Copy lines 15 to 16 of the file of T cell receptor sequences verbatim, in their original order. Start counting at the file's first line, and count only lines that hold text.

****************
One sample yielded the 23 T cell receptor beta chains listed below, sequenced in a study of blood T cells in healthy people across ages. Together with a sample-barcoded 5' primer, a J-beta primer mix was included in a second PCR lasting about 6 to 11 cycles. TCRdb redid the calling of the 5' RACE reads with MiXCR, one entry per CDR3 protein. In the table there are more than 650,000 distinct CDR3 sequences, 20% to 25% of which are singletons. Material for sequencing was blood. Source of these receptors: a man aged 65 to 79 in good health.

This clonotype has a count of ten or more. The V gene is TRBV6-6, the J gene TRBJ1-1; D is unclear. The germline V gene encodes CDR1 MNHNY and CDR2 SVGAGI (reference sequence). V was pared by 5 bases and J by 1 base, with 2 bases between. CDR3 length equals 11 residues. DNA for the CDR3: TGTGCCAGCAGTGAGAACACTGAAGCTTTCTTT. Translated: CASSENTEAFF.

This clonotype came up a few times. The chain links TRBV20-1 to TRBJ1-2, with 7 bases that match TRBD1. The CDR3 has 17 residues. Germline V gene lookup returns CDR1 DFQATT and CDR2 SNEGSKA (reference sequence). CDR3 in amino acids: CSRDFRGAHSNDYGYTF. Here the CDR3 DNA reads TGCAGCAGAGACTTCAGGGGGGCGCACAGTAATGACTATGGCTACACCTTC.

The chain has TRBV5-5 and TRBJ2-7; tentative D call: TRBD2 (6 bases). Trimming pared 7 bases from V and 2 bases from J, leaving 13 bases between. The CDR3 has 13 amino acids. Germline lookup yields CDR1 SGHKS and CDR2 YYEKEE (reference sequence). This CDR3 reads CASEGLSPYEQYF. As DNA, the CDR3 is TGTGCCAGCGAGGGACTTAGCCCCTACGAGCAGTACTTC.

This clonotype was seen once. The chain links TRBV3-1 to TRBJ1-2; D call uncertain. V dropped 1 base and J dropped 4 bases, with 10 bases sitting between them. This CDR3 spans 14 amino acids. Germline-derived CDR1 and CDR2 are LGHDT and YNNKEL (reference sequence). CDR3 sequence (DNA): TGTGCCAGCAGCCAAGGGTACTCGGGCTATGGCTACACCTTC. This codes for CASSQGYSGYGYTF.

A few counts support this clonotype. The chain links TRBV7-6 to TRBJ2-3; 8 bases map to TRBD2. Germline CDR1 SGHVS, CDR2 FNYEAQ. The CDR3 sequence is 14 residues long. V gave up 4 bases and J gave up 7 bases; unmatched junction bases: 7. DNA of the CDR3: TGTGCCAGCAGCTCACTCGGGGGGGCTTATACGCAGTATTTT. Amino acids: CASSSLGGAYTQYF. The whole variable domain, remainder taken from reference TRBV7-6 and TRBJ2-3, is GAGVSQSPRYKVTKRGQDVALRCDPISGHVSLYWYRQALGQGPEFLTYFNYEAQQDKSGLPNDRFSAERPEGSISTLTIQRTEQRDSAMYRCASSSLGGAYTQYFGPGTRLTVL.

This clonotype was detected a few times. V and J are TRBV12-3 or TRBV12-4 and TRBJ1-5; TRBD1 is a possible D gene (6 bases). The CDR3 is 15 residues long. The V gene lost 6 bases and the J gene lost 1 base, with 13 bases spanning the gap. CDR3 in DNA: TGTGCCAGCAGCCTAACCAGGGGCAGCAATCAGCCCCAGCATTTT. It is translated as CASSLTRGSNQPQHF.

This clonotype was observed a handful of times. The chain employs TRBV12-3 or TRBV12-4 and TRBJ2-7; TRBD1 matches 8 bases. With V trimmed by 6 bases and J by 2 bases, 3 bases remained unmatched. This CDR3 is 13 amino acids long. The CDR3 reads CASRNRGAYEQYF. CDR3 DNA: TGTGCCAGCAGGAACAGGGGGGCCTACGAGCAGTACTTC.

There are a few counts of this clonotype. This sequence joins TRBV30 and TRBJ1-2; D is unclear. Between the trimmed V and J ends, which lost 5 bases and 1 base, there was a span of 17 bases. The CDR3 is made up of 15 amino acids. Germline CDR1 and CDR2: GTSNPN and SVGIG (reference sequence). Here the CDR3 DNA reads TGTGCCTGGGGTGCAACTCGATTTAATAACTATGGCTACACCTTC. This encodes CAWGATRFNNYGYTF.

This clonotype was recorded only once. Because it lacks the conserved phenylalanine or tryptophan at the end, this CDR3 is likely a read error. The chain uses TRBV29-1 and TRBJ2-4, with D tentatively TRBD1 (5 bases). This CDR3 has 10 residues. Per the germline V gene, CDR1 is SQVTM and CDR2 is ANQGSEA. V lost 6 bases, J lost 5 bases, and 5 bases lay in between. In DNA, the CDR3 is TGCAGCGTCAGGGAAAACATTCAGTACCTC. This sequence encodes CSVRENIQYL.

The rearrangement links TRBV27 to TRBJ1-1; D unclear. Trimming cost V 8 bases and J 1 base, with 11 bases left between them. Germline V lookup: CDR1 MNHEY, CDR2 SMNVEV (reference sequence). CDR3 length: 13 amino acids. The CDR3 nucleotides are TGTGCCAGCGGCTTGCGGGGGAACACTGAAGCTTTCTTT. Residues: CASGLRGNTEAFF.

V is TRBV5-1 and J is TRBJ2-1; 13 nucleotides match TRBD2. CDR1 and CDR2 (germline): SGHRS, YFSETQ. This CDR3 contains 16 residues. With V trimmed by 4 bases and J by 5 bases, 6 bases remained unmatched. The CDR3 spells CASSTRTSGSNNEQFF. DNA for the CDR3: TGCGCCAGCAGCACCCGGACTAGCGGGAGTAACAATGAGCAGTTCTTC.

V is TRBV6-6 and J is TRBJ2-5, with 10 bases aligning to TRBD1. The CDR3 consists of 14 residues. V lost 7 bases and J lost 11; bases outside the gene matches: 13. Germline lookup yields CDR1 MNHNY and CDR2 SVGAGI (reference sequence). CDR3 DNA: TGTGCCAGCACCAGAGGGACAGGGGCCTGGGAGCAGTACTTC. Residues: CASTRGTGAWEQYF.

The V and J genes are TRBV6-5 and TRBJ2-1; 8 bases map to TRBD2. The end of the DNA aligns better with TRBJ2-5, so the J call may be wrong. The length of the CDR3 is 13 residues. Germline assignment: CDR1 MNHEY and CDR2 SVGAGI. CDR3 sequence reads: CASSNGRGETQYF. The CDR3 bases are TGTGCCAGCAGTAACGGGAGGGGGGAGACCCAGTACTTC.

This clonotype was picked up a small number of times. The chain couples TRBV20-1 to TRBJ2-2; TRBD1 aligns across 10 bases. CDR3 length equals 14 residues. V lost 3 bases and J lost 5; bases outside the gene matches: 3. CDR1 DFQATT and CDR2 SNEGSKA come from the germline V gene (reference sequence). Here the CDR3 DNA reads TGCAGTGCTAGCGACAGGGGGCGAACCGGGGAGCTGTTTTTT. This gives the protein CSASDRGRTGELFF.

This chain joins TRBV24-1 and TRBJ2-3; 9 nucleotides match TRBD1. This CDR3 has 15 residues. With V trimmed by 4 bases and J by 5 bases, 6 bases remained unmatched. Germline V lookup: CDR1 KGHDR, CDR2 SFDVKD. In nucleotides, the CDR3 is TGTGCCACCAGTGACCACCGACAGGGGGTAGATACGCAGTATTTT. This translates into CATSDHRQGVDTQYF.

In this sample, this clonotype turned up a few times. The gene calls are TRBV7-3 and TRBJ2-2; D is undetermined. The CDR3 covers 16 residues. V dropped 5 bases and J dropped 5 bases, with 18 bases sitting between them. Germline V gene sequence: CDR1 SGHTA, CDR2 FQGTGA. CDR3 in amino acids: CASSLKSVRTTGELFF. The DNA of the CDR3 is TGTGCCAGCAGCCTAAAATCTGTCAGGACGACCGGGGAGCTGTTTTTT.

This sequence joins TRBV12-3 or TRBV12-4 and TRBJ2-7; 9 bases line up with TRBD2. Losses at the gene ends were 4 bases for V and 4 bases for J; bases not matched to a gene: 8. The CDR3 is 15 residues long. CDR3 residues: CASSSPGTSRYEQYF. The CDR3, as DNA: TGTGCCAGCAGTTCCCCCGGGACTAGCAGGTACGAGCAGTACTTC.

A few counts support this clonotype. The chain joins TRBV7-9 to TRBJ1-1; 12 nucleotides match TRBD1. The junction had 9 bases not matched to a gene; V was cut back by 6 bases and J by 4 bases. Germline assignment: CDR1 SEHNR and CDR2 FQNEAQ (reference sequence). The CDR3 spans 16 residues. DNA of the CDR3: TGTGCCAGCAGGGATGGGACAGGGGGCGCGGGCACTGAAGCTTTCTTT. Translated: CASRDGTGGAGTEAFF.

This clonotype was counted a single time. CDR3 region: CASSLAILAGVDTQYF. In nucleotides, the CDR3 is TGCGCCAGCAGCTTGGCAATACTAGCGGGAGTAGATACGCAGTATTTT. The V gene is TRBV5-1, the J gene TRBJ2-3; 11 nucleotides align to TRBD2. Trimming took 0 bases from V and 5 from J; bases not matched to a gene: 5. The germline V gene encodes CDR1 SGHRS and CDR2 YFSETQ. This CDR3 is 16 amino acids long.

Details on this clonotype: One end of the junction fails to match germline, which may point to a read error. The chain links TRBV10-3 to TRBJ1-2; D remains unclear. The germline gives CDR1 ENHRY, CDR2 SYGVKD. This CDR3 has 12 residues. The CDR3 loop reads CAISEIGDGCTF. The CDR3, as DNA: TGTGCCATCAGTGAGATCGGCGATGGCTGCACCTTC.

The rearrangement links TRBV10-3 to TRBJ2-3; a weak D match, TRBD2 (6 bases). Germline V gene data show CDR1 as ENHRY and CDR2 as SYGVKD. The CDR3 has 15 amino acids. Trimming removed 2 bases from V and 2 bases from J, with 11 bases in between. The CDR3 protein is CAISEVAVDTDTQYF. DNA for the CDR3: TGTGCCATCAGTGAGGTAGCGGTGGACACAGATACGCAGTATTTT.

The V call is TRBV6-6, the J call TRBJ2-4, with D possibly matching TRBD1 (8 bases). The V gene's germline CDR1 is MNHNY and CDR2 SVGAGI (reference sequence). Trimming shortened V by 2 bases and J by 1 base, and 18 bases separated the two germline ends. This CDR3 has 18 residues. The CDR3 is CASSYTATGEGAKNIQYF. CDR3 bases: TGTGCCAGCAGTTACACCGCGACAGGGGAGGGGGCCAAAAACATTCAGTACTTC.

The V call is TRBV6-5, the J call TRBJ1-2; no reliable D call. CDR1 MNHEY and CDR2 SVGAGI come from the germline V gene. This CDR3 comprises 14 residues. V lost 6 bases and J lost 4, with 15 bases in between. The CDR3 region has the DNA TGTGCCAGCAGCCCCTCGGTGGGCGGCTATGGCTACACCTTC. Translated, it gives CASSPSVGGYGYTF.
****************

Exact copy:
This clonotype was picked up a small number of times. The chain couples TRBV20-1 to TRBJ2-2; TRBD1 aligns across 10 bases. CDR3 length equals 14 residues. V lost 3 bases and J lost 5; bases outside the gene matches: 3. CDR1 DFQATT and CDR2 SNEGSKA come from the germline V gene (reference sequence). Here the CDR3 DNA reads TGCAGTGCTAGCGACAGGGGGCGAACCGGGGAGCTGTTTTTT. This gives the protein CSASDRGRTGELFF.

This chain joins TRBV24-1 and TRBJ2-3; 9 nucleotides match TRBD1. This CDR3 has 15 residues. With V trimmed by 4 bases and J by 5 bases, 6 bases remained unmatched. Germline V lookup: CDR1 KGHDR, CDR2 SFDVKD. In nucleotides, the CDR3 is TGTGCCACCAGTGACCACCGACAGGGGGTAGATACGCAGTATTTT. This translates into CATSDHRQGVDTQYF.